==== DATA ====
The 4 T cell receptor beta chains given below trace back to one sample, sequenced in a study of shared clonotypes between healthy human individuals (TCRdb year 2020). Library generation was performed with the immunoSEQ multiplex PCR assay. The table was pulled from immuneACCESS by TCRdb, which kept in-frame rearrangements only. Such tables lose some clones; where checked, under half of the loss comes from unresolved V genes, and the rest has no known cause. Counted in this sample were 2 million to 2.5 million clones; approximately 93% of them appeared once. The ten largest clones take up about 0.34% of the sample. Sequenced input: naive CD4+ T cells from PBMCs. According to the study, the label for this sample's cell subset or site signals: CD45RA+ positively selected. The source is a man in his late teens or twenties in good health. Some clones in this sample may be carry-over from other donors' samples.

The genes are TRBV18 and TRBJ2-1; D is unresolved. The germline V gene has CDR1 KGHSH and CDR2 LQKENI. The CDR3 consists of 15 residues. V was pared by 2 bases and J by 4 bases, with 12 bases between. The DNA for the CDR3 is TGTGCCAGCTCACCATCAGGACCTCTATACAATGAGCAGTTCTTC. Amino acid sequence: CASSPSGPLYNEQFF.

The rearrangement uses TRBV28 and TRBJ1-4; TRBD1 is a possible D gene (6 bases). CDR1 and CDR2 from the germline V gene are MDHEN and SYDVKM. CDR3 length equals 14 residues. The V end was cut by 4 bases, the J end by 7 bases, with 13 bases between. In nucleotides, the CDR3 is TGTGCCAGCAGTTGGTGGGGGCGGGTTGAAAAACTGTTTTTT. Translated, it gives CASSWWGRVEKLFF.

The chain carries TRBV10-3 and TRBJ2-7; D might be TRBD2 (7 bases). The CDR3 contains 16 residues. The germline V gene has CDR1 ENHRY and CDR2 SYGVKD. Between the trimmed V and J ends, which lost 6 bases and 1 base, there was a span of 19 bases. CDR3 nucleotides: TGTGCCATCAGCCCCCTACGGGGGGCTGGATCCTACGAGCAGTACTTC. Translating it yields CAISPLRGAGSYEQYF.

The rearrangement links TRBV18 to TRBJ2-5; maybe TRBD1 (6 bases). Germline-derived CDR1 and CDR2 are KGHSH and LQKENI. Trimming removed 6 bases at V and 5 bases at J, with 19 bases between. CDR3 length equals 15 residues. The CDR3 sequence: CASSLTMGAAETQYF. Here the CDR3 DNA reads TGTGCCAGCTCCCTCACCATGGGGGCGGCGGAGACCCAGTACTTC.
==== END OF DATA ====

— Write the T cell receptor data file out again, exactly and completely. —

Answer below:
The 4 T cell receptor beta chains given below trace back to one sample, sequenced in a study of shared clonotypes between healthy human individuals (TCRdb year 2020). Library generation was performed with the immunoSEQ multiplex PCR assay. The table was pulled from immuneACCESS by TCRdb, which kept in-frame rearrangements only. Such tables lose some clones; where checked, under half of the loss comes from unresolved V genes, and the rest has no known cause. Counted in this sample were 2 million to 2.5 million clones; approximately 93% of them appeared once. The ten largest clones take up about 0.34% of the sample. Sequenced input: naive CD4+ T cells from PBMCs. According to the study, the label for this sample's cell subset or site signals: CD45RA+ positively selected. The source is a man in his late teens or twenties in good health. Some clones in this sample may be carry-over from other donors' samples.

The genes are TRBV18 and TRBJ2-1; D is unresolved. The germline V gene has CDR1 KGHSH and CDR2 LQKENI. The CDR3 consists of 15 residues. V was pared by 2 bases and J by 4 bases, with 12 bases between. The DNA for the CDR3 is TGTGCCAGCTCACCATCAGGACCTCTATACAATGAGCAGTTCTTC. Amino acid sequence: CASSPSGPLYNEQFF.

The rearrangement uses TRBV28 and TRBJ1-4; TRBD1 is a possible D gene (6 bases). CDR1 and CDR2 from the germline V gene are MDHEN and SYDVKM. CDR3 length equals 14 residues. The V end was cut by 4 bases, the J end by 7 bases, with 13 bases between. In nucleotides, the CDR3 is TGTGCCAGCAGTTGGTGGGGGCGGGTTGAAAAACTGTTTTTT. Translated, it gives CASSWWGRVEKLFF.

The chain carries TRBV10-3 and TRBJ2-7; D might be TRBD2 (7 bases). The CDR3 contains 16 residues. The germline V gene has CDR1 ENHRY and CDR2 SYGVKD. Between the trimmed V and J ends, which lost 6 bases and 1 base, there was a span of 19 bases. CDR3 nucleotides: TGTGCCATCAGCCCCCTACGGGGGGCTGGATCCTACGAGCAGTACTTC. Translating it yields CAISPLRGAGSYEQYF.

The rearrangement links TRBV18 to TRBJ2-5; maybe TRBD1 (6 bases). Germline-derived CDR1 and CDR2 are KGHSH and LQKENI. Trimming removed 6 bases at V and 5 bases at J, with 19 bases between. CDR3 length equals 15 residues. The CDR3 sequence: CASSLTMGAAETQYF. Here the CDR3 DNA reads TGTGCCAGCTCCCTCACCATGGGGGCGGCGGAGACCCAGTACTTC.